PARU - Border Patrol Police Aerial Reinforcement Unit, . The CIA assigned Bill Lair to work with the Thai Police on a project to provide faster reaction to events than the Thai Military. This unit was to act as the Thai vanguard against this kind of thing. To jump into an area, and rally support.
Naval Special Warfare Command (Thailand)
Royal Thai Volunteer Regiment (Queen's Cobras). The Royal Thai Volunteer Regiment (Thai: กรมทหารอาสาสมัคร), or the Queen's Cobras (จงอางศึก) was a unit of the military of Thailand which served in the Vietnam War. The unit of some 2,000 troops served alongside the American 9th Infantry Division from 1967–1968, when they were replaced by the Royal Thai Army Expeditionary Division ("Black Panthers").
Forward Air Guides (FAGs) Thailand, https://www.academia.edu/82394581/Thai_Forward_Air_Guides_in_the_War_in_SE_Asia
late 1970, numerous allied and enemy troops were on the ground, and the battle tempo had increased, making the battlefield in Laos increasingly dangerous. In April 1971, a US pilot mistakenly dropped ordnance on a group of Thai troops, killing 16, including two Thai commanders. Clearly, more FACs were needed on the battlefield to coordinate airstrikes. In response, CIA institutionalized the concept of forward air guides, ground-based controllers given a unique, if uncomfortable, acronym—FAGs—to differentiate them from airborne FACs. Commenting on the program, Maj. Gen. Richard Secord, an Air Force officer detailed to CIA in the late 1960s in Laos, stated, “The FAGs—and the designation FAG was not liked—were used on the ground. This arrangement was contrary to the dogma that you had
to be a fighter pilot [to be a forward air controller]. You didn’t [really] need to be a fighter pilot to be a
FAC. Maybe this made better FACs, because they weren’t aspiring to become chief of staff. The job takes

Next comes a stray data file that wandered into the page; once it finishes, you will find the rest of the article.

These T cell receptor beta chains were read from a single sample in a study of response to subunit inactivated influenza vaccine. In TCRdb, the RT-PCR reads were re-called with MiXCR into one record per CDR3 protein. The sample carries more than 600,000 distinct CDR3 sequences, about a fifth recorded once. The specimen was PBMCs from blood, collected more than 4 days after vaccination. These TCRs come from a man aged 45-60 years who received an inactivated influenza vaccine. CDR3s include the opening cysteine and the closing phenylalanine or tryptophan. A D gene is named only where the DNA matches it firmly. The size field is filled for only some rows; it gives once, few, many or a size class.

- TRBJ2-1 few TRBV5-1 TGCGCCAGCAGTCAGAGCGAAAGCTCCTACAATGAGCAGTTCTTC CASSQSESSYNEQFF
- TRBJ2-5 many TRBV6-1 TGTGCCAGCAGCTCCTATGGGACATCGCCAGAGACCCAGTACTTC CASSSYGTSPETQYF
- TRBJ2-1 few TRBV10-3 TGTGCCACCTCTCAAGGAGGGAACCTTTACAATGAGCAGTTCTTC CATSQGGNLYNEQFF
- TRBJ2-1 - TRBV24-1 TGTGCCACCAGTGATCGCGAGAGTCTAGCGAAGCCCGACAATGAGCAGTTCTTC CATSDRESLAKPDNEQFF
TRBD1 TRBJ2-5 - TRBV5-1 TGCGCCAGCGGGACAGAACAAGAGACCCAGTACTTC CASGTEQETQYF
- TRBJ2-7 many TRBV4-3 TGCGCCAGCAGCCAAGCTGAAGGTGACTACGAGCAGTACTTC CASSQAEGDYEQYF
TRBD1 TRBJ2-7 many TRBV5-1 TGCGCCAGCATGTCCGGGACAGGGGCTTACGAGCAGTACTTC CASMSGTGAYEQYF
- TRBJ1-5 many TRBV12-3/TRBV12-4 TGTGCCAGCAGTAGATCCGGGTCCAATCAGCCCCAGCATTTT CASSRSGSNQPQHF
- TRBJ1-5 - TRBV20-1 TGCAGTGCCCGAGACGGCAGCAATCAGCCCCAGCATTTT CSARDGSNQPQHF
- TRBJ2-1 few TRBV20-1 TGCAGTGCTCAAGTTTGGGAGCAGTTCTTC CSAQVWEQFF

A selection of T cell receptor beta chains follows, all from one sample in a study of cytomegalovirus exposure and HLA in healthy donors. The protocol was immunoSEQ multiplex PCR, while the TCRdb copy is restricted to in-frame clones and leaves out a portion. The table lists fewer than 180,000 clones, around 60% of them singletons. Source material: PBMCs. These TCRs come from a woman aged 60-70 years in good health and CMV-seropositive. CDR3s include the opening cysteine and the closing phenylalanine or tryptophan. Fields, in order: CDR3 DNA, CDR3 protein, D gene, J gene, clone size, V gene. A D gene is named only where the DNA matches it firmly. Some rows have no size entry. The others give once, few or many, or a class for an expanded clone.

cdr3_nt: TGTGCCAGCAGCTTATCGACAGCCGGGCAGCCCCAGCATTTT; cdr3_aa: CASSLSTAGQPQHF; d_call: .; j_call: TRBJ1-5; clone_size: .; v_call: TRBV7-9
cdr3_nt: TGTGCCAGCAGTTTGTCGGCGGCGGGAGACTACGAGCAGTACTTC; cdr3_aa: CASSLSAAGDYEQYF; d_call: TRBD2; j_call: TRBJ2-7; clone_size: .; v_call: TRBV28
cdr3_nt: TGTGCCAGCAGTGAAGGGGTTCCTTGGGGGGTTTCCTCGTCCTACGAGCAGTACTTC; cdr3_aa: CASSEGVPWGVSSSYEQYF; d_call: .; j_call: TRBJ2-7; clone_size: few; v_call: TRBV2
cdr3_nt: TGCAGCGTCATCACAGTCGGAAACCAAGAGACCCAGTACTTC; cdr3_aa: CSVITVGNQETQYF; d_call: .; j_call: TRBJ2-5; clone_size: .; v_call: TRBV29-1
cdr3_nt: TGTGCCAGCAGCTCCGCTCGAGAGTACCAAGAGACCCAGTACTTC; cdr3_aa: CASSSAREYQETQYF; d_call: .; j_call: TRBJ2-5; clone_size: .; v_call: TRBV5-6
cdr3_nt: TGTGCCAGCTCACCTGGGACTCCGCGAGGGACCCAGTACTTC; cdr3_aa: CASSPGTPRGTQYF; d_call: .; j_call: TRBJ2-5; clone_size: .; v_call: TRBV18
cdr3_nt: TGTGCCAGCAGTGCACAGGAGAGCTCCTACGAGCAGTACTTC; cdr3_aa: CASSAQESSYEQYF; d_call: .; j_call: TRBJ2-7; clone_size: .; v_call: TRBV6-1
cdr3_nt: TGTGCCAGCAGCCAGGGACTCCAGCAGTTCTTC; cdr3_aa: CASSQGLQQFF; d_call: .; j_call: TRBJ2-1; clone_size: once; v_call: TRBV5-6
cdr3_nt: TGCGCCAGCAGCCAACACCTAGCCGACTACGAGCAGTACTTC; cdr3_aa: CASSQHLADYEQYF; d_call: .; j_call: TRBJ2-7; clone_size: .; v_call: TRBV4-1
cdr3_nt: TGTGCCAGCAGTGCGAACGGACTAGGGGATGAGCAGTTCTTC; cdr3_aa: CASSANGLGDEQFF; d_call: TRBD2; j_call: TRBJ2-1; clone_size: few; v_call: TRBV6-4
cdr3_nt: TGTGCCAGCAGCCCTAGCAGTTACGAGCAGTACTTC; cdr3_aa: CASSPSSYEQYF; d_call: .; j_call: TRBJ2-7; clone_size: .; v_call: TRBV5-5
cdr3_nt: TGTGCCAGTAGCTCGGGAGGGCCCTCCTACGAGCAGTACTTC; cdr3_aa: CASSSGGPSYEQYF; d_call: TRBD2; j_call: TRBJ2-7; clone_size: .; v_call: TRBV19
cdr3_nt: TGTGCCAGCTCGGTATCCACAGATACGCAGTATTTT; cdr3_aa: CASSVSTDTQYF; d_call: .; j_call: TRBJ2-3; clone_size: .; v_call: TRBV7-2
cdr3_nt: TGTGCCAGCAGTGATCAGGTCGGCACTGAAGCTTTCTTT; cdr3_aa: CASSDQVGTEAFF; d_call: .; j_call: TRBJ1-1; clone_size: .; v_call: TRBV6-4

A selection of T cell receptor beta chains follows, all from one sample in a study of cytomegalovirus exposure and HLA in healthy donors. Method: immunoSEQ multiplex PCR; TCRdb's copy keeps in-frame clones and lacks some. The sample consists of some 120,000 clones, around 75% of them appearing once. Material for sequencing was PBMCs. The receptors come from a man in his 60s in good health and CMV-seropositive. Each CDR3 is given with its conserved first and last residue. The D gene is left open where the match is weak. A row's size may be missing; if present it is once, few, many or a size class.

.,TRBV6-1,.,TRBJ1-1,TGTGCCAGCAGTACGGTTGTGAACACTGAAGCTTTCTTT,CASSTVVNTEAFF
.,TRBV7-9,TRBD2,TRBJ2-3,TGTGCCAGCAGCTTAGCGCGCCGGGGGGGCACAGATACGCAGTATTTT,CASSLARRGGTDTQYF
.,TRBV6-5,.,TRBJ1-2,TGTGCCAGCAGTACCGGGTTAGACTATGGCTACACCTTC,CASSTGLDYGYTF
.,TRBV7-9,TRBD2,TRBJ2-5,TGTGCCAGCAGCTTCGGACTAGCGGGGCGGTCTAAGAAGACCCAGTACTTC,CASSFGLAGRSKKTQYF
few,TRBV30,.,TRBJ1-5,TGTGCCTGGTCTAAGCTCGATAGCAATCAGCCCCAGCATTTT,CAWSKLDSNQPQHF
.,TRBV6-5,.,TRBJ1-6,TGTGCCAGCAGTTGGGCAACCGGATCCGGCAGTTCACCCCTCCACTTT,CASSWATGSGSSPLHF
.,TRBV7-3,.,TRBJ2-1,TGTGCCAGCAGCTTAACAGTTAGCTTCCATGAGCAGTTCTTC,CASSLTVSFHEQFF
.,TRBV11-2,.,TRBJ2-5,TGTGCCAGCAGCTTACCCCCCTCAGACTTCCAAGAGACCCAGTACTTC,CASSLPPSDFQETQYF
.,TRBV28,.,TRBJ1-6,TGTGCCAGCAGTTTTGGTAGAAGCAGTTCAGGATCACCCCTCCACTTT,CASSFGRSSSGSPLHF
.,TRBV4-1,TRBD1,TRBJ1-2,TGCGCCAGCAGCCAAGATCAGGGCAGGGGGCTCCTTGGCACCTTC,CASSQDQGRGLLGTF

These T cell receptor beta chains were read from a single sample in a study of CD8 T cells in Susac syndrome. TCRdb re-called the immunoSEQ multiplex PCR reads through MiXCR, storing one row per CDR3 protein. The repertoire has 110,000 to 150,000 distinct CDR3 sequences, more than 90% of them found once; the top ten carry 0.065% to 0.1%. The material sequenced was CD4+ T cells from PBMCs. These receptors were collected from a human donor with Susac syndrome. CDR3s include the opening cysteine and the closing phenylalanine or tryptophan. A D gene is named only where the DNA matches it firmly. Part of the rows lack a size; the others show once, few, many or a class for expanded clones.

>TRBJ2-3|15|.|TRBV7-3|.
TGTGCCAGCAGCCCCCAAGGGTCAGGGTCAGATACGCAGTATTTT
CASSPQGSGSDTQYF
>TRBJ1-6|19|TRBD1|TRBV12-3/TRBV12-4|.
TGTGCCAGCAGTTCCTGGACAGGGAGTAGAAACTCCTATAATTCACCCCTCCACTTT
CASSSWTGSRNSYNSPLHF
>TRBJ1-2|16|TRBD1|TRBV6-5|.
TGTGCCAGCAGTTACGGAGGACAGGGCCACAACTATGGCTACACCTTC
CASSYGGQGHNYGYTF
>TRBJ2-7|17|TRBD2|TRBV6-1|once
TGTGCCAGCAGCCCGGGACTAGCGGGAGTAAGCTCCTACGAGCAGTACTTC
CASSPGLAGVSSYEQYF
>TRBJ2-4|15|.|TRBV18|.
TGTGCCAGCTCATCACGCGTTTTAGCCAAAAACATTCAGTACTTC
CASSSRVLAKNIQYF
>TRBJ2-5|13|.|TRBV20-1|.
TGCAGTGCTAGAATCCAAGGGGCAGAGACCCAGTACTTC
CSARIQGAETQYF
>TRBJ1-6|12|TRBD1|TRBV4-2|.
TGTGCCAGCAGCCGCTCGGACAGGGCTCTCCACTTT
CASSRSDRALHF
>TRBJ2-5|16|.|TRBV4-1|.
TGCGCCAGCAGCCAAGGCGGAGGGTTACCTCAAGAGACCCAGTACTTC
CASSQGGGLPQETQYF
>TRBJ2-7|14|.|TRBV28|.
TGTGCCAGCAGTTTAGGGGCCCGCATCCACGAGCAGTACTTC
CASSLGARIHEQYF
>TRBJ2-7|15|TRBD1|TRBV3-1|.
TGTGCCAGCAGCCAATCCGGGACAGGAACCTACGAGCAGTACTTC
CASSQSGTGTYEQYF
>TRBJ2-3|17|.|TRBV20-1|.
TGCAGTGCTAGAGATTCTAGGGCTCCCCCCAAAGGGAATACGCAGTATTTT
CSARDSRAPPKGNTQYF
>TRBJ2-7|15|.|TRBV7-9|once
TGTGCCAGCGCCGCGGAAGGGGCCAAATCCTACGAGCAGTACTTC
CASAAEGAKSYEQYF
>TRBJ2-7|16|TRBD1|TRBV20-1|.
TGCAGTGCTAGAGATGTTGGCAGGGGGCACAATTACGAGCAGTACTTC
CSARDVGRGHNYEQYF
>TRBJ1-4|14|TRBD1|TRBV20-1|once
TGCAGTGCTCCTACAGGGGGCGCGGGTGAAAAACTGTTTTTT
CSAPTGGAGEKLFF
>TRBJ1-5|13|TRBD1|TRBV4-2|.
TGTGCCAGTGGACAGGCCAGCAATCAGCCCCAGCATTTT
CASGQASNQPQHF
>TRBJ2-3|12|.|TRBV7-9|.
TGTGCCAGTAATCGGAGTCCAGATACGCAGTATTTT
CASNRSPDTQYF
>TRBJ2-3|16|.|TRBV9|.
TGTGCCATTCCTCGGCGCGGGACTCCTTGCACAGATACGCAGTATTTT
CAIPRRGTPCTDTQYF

knowledge of airmanship, even if a man is not a pilot.” CIA began recruiting over 100
military-aged, English-speaking males in Thailand, sending them to a 10- to 14-day combat controller
(CCT, essentially FAC) class taught by USAF CCTs at Udon Thani \RTAFB. After graduation, the new
guides would serve on the Laos battlefield as CIA contract employees.
The FAGs played a role in modern warfare so unique and anomalous it
had never been seen before the war and has not been seen since. These
individuals were given “validation authority” to clear US aircraft to
strike targets, perhaps the only time in the history of US warfare that
non-US civilians were granted such authority. A FAG’s primary duty
in Laos was to assist US and allied forces to identify and attack targets,
and then to conduct battle damage assessments (BDA) of the effects of the
strikes. Because FAGs had developed the skill to coordinate aircraft strikes,
they were also called upon to help Thai artillery batteries home in on
enemy targets. FAGs performed secondary roles as CIA liaison with Thai ground forces, and CIA paramilitary officers typically shared with them indications, warning, and other intelligence to
inform Thai units. Other duties FAGs performed for CIA and the Thai battalions included coordination of US
medical evacuation (MEDEVAC) and logistical aircraft services.
CIA Secret Warriors: Thai Forward Air Guides by Dr. Paul Carter
YouTube Video on FAGs
OFFICE OF ACADEMIC RESOURCES
Chulalongkorn University, Paul Turner Carter
United Nations Report on Human Rights